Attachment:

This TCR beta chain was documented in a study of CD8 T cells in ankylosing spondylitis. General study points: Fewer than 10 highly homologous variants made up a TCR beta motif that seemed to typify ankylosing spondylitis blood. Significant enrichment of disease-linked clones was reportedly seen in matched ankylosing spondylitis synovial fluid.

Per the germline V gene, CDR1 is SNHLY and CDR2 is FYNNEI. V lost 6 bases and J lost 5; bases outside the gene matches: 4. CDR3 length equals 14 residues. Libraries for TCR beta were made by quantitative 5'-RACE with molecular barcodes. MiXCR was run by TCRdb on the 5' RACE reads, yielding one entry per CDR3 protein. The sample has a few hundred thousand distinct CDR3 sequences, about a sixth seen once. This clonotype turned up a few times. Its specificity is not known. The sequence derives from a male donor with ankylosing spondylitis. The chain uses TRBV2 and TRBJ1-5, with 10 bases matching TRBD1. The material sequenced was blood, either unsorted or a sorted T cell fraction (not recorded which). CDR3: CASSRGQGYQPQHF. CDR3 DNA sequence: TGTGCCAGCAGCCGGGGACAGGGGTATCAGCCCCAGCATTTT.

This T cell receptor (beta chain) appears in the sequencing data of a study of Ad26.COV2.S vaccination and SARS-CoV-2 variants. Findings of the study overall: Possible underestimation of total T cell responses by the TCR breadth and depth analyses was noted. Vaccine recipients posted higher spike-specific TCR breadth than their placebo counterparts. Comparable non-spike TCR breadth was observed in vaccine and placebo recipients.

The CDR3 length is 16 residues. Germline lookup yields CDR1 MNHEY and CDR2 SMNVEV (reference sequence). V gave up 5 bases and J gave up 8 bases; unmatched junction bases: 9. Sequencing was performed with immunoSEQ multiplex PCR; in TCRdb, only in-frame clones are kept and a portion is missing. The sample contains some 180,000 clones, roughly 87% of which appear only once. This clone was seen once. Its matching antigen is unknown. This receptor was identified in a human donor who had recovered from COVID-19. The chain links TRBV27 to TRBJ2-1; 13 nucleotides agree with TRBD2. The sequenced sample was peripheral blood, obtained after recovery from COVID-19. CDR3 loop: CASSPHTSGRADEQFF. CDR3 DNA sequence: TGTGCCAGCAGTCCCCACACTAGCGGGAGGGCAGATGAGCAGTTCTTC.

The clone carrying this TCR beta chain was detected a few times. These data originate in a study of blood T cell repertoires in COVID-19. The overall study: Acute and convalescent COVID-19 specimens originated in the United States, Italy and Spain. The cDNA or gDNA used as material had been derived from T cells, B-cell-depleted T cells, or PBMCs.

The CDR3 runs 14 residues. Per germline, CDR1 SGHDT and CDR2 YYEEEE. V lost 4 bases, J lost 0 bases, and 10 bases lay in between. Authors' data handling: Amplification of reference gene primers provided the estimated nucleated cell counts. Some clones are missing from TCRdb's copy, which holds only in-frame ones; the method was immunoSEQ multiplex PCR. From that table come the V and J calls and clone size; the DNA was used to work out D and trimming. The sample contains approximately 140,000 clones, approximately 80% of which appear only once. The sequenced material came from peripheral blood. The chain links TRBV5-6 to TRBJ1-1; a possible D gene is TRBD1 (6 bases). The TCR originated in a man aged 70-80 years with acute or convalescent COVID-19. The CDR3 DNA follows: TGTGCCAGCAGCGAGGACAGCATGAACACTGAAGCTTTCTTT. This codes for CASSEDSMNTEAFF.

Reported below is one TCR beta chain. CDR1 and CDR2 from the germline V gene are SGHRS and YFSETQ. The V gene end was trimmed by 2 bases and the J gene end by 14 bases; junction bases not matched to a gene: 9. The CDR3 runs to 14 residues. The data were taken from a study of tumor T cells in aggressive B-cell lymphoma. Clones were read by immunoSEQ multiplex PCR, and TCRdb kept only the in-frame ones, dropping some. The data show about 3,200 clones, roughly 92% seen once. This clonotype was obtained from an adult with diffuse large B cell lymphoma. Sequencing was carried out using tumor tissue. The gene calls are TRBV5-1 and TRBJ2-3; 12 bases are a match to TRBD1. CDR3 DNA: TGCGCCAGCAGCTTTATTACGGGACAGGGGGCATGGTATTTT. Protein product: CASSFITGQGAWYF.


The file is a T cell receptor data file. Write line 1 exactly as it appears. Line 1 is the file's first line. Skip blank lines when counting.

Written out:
This TCR beta chain was documented in a study of CD8 T cells in ankylosing spondylitis. General study points: Fewer than 10 highly homologous variants made up a TCR beta motif that seemed to typify ankylosing spondylitis blood. Significant enrichment of disease-linked clones was reportedly seen in matched ankylosing spondylitis synovial fluid.